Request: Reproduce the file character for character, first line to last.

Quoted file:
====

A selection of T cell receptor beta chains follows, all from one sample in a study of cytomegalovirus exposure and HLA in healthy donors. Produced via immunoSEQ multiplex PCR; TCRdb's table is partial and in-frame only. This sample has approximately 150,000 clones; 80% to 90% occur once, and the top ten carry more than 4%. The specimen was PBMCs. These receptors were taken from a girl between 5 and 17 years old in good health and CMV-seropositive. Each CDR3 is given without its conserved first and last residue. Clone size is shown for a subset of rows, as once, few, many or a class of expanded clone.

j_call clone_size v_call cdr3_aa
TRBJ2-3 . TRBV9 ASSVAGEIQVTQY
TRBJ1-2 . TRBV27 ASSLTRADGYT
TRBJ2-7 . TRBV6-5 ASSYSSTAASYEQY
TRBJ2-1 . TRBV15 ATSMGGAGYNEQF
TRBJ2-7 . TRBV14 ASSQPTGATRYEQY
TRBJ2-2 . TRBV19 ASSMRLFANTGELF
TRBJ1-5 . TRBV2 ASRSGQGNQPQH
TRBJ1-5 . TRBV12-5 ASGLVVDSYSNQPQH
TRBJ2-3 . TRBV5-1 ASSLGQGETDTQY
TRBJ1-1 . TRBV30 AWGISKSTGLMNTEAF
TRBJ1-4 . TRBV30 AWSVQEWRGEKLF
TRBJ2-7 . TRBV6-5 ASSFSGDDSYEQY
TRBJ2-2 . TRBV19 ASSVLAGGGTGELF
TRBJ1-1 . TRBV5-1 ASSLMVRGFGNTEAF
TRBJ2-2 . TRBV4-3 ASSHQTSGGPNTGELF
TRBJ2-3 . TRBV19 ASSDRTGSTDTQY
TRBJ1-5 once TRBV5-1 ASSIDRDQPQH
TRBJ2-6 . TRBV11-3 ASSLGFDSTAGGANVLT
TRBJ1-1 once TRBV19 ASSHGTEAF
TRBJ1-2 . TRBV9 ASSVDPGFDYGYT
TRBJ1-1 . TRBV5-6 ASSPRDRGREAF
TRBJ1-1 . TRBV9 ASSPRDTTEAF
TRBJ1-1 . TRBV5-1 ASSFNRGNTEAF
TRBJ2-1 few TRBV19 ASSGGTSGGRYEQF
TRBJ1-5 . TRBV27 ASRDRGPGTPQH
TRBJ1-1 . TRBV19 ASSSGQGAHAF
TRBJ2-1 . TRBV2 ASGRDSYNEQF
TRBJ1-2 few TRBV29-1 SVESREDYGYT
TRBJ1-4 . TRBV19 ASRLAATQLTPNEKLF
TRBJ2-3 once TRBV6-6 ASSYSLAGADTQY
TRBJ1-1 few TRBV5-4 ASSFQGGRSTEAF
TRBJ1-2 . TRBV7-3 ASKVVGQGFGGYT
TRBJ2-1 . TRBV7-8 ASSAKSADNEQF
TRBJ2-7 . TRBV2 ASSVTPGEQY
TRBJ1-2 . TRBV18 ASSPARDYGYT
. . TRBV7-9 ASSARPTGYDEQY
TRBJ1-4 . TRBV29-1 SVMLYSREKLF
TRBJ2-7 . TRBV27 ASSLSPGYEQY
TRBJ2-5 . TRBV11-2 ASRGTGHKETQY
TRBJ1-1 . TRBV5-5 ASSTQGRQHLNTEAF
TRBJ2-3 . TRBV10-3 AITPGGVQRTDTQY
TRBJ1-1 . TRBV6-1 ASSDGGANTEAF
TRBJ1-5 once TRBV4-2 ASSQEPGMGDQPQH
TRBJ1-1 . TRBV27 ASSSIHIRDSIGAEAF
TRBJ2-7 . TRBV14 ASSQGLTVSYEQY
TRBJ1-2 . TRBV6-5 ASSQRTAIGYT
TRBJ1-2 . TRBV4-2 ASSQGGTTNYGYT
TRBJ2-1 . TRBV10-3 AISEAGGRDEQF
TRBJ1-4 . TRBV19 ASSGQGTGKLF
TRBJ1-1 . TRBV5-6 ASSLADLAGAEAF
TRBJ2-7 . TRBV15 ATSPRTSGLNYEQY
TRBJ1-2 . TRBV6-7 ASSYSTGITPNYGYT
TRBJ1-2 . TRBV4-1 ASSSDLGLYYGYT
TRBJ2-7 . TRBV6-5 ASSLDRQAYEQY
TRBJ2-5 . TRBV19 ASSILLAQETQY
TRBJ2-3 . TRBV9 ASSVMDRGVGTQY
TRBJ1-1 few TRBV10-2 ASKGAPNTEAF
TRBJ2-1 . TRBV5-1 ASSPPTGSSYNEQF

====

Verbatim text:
A selection of T cell receptor beta chains follows, all from one sample in a study of cytomegalovirus exposure and HLA in healthy donors. Produced via immunoSEQ multiplex PCR; TCRdb's table is partial and in-frame only. This sample has approximately 150,000 clones; 80% to 90% occur once, and the top ten carry more than 4%. The specimen was PBMCs. These receptors were taken from a girl between 5 and 17 years old in good health and CMV-seropositive. Each CDR3 is given without its conserved first and last residue. Clone size is shown for a subset of rows, as once, few, many or a class of expanded clone.

j_call clone_size v_call cdr3_aa
TRBJ2-3 . TRBV9 ASSVAGEIQVTQY
TRBJ1-2 . TRBV27 ASSLTRADGYT
TRBJ2-7 . TRBV6-5 ASSYSSTAASYEQY
TRBJ2-1 . TRBV15 ATSMGGAGYNEQF
TRBJ2-7 . TRBV14 ASSQPTGATRYEQY
TRBJ2-2 . TRBV19 ASSMRLFANTGELF
TRBJ1-5 . TRBV2 ASRSGQGNQPQH
TRBJ1-5 . TRBV12-5 ASGLVVDSYSNQPQH
TRBJ2-3 . TRBV5-1 ASSLGQGETDTQY
TRBJ1-1 . TRBV30 AWGISKSTGLMNTEAF
TRBJ1-4 . TRBV30 AWSVQEWRGEKLF
TRBJ2-7 . TRBV6-5 ASSFSGDDSYEQY
TRBJ2-2 . TRBV19 ASSVLAGGGTGELF
TRBJ1-1 . TRBV5-1 ASSLMVRGFGNTEAF
TRBJ2-2 . TRBV4-3 ASSHQTSGGPNTGELF
TRBJ2-3 . TRBV19 ASSDRTGSTDTQY
TRBJ1-5 once TRBV5-1 ASSIDRDQPQH
TRBJ2-6 . TRBV11-3 ASSLGFDSTAGGANVLT
TRBJ1-1 once TRBV19 ASSHGTEAF
TRBJ1-2 . TRBV9 ASSVDPGFDYGYT
TRBJ1-1 . TRBV5-6 ASSPRDRGREAF
TRBJ1-1 . TRBV9 ASSPRDTTEAF
TRBJ1-1 . TRBV5-1 ASSFNRGNTEAF
TRBJ2-1 few TRBV19 ASSGGTSGGRYEQF
TRBJ1-5 . TRBV27 ASRDRGPGTPQH
TRBJ1-1 . TRBV19 ASSSGQGAHAF
TRBJ2-1 . TRBV2 ASGRDSYNEQF
TRBJ1-2 few TRBV29-1 SVESREDYGYT
TRBJ1-4 . TRBV19 ASRLAATQLTPNEKLF
TRBJ2-3 once TRBV6-6 ASSYSLAGADTQY
TRBJ1-1 few TRBV5-4 ASSFQGGRSTEAF
TRBJ1-2 . TRBV7-3 ASKVVGQGFGGYT
TRBJ2-1 . TRBV7-8 ASSAKSADNEQF
TRBJ2-7 . TRBV2 ASSVTPGEQY
TRBJ1-2 . TRBV18 ASSPARDYGYT
. . TRBV7-9 ASSARPTGYDEQY
TRBJ1-4 . TRBV29-1 SVMLYSREKLF
TRBJ2-7 . TRBV27 ASSLSPGYEQY
TRBJ2-5 . TRBV11-2 ASRGTGHKETQY
TRBJ1-1 . TRBV5-5 ASSTQGRQHLNTEAF
TRBJ2-3 . TRBV10-3 AITPGGVQRTDTQY
TRBJ1-1 . TRBV6-1 ASSDGGANTEAF
TRBJ1-5 once TRBV4-2 ASSQEPGMGDQPQH
TRBJ1-1 . TRBV27 ASSSIHIRDSIGAEAF
TRBJ2-7 . TRBV14 ASSQGLTVSYEQY
TRBJ1-2 . TRBV6-5 ASSQRTAIGYT
TRBJ1-2 . TRBV4-2 ASSQGGTTNYGYT
TRBJ2-1 . TRBV10-3 AISEAGGRDEQF
TRBJ1-4 . TRBV19 ASSGQGTGKLF
TRBJ1-1 . TRBV5-6 ASSLADLAGAEAF
TRBJ2-7 . TRBV15 ATSPRTSGLNYEQY
TRBJ1-2 . TRBV6-7 ASSYSTGITPNYGYT
TRBJ1-2 . TRBV4-1 ASSSDLGLYYGYT
TRBJ2-7 . TRBV6-5 ASSLDRQAYEQY
TRBJ2-5 . TRBV19 ASSILLAQETQY
TRBJ2-3 . TRBV9 ASSVMDRGVGTQY
TRBJ1-1 few TRBV10-2 ASKGAPNTEAF
TRBJ2-1 . TRBV5-1 ASSPPTGSSYNEQF